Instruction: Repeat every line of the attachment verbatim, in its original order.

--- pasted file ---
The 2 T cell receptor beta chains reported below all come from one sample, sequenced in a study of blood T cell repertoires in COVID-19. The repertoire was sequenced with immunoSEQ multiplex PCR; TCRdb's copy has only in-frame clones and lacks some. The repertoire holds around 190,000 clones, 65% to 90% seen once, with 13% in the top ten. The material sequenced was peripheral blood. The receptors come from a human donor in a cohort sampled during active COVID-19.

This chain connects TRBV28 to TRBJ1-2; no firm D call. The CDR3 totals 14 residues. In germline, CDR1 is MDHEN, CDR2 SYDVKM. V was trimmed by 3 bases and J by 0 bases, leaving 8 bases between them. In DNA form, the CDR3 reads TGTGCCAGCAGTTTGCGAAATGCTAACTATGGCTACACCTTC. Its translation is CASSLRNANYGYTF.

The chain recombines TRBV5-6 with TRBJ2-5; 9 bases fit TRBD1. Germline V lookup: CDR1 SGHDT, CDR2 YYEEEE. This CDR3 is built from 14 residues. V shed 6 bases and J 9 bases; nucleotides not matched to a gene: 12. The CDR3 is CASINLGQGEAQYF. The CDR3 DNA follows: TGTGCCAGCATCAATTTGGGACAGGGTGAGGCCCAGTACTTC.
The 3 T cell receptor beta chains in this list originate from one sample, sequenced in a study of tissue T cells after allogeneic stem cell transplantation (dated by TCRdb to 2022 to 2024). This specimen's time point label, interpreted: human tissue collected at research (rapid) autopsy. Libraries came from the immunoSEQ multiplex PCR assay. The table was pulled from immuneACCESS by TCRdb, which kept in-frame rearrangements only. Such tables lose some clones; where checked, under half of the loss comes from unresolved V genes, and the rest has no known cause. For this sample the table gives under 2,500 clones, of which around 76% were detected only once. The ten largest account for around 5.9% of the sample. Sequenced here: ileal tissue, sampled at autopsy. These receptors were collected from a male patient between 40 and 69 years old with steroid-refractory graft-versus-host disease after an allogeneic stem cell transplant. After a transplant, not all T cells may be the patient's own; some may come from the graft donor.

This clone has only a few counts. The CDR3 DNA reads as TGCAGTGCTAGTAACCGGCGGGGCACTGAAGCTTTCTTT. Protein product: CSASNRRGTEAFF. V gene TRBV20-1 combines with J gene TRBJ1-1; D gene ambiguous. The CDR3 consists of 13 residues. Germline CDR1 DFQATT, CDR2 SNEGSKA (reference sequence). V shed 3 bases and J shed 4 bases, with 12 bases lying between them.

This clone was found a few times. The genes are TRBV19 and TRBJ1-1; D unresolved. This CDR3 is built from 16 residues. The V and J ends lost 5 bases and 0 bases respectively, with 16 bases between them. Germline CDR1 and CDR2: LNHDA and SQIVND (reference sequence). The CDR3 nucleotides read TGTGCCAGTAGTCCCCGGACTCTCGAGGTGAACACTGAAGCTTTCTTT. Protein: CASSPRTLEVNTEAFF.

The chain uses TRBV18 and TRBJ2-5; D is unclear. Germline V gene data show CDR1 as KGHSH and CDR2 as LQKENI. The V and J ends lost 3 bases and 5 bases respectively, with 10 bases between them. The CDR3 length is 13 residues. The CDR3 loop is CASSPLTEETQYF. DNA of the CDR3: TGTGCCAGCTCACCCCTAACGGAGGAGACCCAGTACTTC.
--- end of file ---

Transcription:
The 2 T cell receptor beta chains reported below all come from one sample, sequenced in a study of blood T cell repertoires in COVID-19. The repertoire was sequenced with immunoSEQ multiplex PCR; TCRdb's copy has only in-frame clones and lacks some. The repertoire holds around 190,000 clones, 65% to 90% seen once, with 13% in the top ten. The material sequenced was peripheral blood. The receptors come from a human donor in a cohort sampled during active COVID-19.

This chain connects TRBV28 to TRBJ1-2; no firm D call. The CDR3 totals 14 residues. In germline, CDR1 is MDHEN, CDR2 SYDVKM. V was trimmed by 3 bases and J by 0 bases, leaving 8 bases between them. In DNA form, the CDR3 reads TGTGCCAGCAGTTTGCGAAATGCTAACTATGGCTACACCTTC. Its translation is CASSLRNANYGYTF.

The chain recombines TRBV5-6 with TRBJ2-5; 9 bases fit TRBD1. Germline V lookup: CDR1 SGHDT, CDR2 YYEEEE. This CDR3 is built from 14 residues. V shed 6 bases and J 9 bases; nucleotides not matched to a gene: 12. The CDR3 is CASINLGQGEAQYF. The CDR3 DNA follows: TGTGCCAGCATCAATTTGGGACAGGGTGAGGCCCAGTACTTC.
The 3 T cell receptor beta chains in this list originate from one sample, sequenced in a study of tissue T cells after allogeneic stem cell transplantation (dated by TCRdb to 2022 to 2024). This specimen's time point label, interpreted: human tissue collected at research (rapid) autopsy. Libraries came from the immunoSEQ multiplex PCR assay. The table was pulled from immuneACCESS by TCRdb, which kept in-frame rearrangements only. Such tables lose some clones; where checked, under half of the loss comes from unresolved V genes, and the rest has no known cause. For this sample the table gives under 2,500 clones, of which around 76% were detected only once. The ten largest account for around 5.9% of the sample. Sequenced here: ileal tissue, sampled at autopsy. These receptors were collected from a male patient between 40 and 69 years old with steroid-refractory graft-versus-host disease after an allogeneic stem cell transplant. After a transplant, not all T cells may be the patient's own; some may come from the graft donor.

This clone has only a few counts. The CDR3 DNA reads as TGCAGTGCTAGTAACCGGCGGGGCACTGAAGCTTTCTTT. Protein product: CSASNRRGTEAFF. V gene TRBV20-1 combines with J gene TRBJ1-1; D gene ambiguous. The CDR3 consists of 13 residues. Germline CDR1 DFQATT, CDR2 SNEGSKA (reference sequence). V shed 3 bases and J shed 4 bases, with 12 bases lying between them.

This clone was found a few times. The genes are TRBV19 and TRBJ1-1; D unresolved. This CDR3 is built from 16 residues. The V and J ends lost 5 bases and 0 bases respectively, with 16 bases between them. Germline CDR1 and CDR2: LNHDA and SQIVND (reference sequence). The CDR3 nucleotides read TGTGCCAGTAGTCCCCGGACTCTCGAGGTGAACACTGAAGCTTTCTTT. Protein: CASSPRTLEVNTEAFF.

The chain uses TRBV18 and TRBJ2-5; D is unclear. Germline V gene data show CDR1 as KGHSH and CDR2 as LQKENI. The V and J ends lost 3 bases and 5 bases respectively, with 10 bases between them. The CDR3 length is 13 residues. The CDR3 loop is CASSPLTEETQYF. DNA of the CDR3: TGTGCCAGCTCACCCCTAACGGAGGAGACCCAGTACTTC.